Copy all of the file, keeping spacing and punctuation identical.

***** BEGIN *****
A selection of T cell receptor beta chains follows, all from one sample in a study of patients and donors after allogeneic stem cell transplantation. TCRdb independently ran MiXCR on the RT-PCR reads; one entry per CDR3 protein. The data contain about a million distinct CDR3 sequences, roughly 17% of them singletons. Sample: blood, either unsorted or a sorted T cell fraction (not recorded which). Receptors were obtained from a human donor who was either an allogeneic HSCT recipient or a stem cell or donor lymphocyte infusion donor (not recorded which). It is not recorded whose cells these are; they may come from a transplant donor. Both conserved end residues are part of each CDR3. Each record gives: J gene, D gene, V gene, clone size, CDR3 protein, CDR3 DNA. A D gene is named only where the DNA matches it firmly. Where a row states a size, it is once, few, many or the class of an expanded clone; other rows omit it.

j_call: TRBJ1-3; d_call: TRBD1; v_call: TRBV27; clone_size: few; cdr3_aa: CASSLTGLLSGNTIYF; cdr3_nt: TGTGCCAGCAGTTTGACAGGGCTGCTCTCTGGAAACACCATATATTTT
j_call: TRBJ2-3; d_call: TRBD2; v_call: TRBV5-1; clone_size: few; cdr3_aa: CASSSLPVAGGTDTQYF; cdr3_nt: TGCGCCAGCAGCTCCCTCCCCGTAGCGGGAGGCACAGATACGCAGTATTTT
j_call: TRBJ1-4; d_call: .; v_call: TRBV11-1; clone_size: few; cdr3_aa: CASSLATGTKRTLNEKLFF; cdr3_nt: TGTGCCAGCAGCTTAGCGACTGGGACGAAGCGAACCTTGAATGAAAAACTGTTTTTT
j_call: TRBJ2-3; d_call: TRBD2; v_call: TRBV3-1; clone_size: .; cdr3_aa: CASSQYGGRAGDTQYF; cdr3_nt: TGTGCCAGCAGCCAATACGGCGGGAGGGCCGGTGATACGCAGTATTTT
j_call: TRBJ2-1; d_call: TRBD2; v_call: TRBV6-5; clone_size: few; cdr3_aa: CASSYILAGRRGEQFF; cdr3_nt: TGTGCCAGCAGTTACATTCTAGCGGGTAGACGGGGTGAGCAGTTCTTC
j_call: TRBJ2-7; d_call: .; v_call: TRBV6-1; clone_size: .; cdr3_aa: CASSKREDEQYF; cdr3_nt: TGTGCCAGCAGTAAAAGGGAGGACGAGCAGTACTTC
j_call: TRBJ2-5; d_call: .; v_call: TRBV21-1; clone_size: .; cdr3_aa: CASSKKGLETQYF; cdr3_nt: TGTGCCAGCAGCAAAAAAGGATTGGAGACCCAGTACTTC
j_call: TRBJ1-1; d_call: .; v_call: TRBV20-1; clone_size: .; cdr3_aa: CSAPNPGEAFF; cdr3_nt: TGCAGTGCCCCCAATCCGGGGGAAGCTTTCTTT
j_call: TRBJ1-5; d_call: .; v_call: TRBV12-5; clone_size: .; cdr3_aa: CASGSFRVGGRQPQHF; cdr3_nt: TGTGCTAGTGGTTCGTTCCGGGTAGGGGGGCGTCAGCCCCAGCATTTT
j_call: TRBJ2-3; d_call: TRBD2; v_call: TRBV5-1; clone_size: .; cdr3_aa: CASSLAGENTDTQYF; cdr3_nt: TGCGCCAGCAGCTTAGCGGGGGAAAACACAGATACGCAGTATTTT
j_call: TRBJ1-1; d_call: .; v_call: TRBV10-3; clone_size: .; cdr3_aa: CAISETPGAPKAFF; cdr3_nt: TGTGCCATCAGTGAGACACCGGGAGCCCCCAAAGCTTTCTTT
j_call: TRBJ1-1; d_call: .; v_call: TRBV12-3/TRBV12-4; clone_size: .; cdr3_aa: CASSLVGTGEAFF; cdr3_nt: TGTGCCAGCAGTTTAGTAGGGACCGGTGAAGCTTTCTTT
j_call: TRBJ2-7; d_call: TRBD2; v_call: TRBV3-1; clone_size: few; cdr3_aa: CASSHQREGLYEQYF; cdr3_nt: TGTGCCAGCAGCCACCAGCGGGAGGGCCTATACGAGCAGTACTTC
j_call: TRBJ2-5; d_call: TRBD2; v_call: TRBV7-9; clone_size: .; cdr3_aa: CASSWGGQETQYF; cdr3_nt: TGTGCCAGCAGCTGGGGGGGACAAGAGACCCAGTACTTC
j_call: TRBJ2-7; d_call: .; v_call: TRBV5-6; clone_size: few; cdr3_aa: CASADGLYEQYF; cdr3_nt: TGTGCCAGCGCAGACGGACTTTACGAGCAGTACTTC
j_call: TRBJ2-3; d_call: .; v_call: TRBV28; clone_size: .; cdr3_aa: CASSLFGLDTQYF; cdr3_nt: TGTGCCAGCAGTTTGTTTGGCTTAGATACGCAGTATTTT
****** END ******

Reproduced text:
A selection of T cell receptor beta chains follows, all from one sample in a study of patients and donors after allogeneic stem cell transplantation. TCRdb independently ran MiXCR on the RT-PCR reads; one entry per CDR3 protein. The data contain about a million distinct CDR3 sequences, roughly 17% of them singletons. Sample: blood, either unsorted or a sorted T cell fraction (not recorded which). Receptors were obtained from a human donor who was either an allogeneic HSCT recipient or a stem cell or donor lymphocyte infusion donor (not recorded which). It is not recorded whose cells these are; they may come from a transplant donor. Both conserved end residues are part of each CDR3. Each record gives: J gene, D gene, V gene, clone size, CDR3 protein, CDR3 DNA. A D gene is named only where the DNA matches it firmly. Where a row states a size, it is once, few, many or the class of an expanded clone; other rows omit it.

j_call: TRBJ1-3; d_call: TRBD1; v_call: TRBV27; clone_size: few; cdr3_aa: CASSLTGLLSGNTIYF; cdr3_nt: TGTGCCAGCAGTTTGACAGGGCTGCTCTCTGGAAACACCATATATTTT
j_call: TRBJ2-3; d_call: TRBD2; v_call: TRBV5-1; clone_size: few; cdr3_aa: CASSSLPVAGGTDTQYF; cdr3_nt: TGCGCCAGCAGCTCCCTCCCCGTAGCGGGAGGCACAGATACGCAGTATTTT
j_call: TRBJ1-4; d_call: .; v_call: TRBV11-1; clone_size: few; cdr3_aa: CASSLATGTKRTLNEKLFF; cdr3_nt: TGTGCCAGCAGCTTAGCGACTGGGACGAAGCGAACCTTGAATGAAAAACTGTTTTTT
j_call: TRBJ2-3; d_call: TRBD2; v_call: TRBV3-1; clone_size: .; cdr3_aa: CASSQYGGRAGDTQYF; cdr3_nt: TGTGCCAGCAGCCAATACGGCGGGAGGGCCGGTGATACGCAGTATTTT
j_call: TRBJ2-1; d_call: TRBD2; v_call: TRBV6-5; clone_size: few; cdr3_aa: CASSYILAGRRGEQFF; cdr3_nt: TGTGCCAGCAGTTACATTCTAGCGGGTAGACGGGGTGAGCAGTTCTTC
j_call: TRBJ2-7; d_call: .; v_call: TRBV6-1; clone_size: .; cdr3_aa: CASSKREDEQYF; cdr3_nt: TGTGCCAGCAGTAAAAGGGAGGACGAGCAGTACTTC
j_call: TRBJ2-5; d_call: .; v_call: TRBV21-1; clone_size: .; cdr3_aa: CASSKKGLETQYF; cdr3_nt: TGTGCCAGCAGCAAAAAAGGATTGGAGACCCAGTACTTC
j_call: TRBJ1-1; d_call: .; v_call: TRBV20-1; clone_size: .; cdr3_aa: CSAPNPGEAFF; cdr3_nt: TGCAGTGCCCCCAATCCGGGGGAAGCTTTCTTT
j_call: TRBJ1-5; d_call: .; v_call: TRBV12-5; clone_size: .; cdr3_aa: CASGSFRVGGRQPQHF; cdr3_nt: TGTGCTAGTGGTTCGTTCCGGGTAGGGGGGCGTCAGCCCCAGCATTTT
j_call: TRBJ2-3; d_call: TRBD2; v_call: TRBV5-1; clone_size: .; cdr3_aa: CASSLAGENTDTQYF; cdr3_nt: TGCGCCAGCAGCTTAGCGGGGGAAAACACAGATACGCAGTATTTT
j_call: TRBJ1-1; d_call: .; v_call: TRBV10-3; clone_size: .; cdr3_aa: CAISETPGAPKAFF; cdr3_nt: TGTGCCATCAGTGAGACACCGGGAGCCCCCAAAGCTTTCTTT
j_call: TRBJ1-1; d_call: .; v_call: TRBV12-3/TRBV12-4; clone_size: .; cdr3_aa: CASSLVGTGEAFF; cdr3_nt: TGTGCCAGCAGTTTAGTAGGGACCGGTGAAGCTTTCTTT
j_call: TRBJ2-7; d_call: TRBD2; v_call: TRBV3-1; clone_size: few; cdr3_aa: CASSHQREGLYEQYF; cdr3_nt: TGTGCCAGCAGCCACCAGCGGGAGGGCCTATACGAGCAGTACTTC
j_call: TRBJ2-5; d_call: TRBD2; v_call: TRBV7-9; clone_size: .; cdr3_aa: CASSWGGQETQYF; cdr3_nt: TGTGCCAGCAGCTGGGGGGGACAAGAGACCCAGTACTTC
j_call: TRBJ2-7; d_call: .; v_call: TRBV5-6; clone_size: few; cdr3_aa: CASADGLYEQYF; cdr3_nt: TGTGCCAGCGCAGACGGACTTTACGAGCAGTACTTC
j_call: TRBJ2-3; d_call: .; v_call: TRBV28; clone_size: .; cdr3_aa: CASSLFGLDTQYF; cdr3_nt: TGTGCCAGCAGTTTGTTTGGCTTAGATACGCAGTATTTT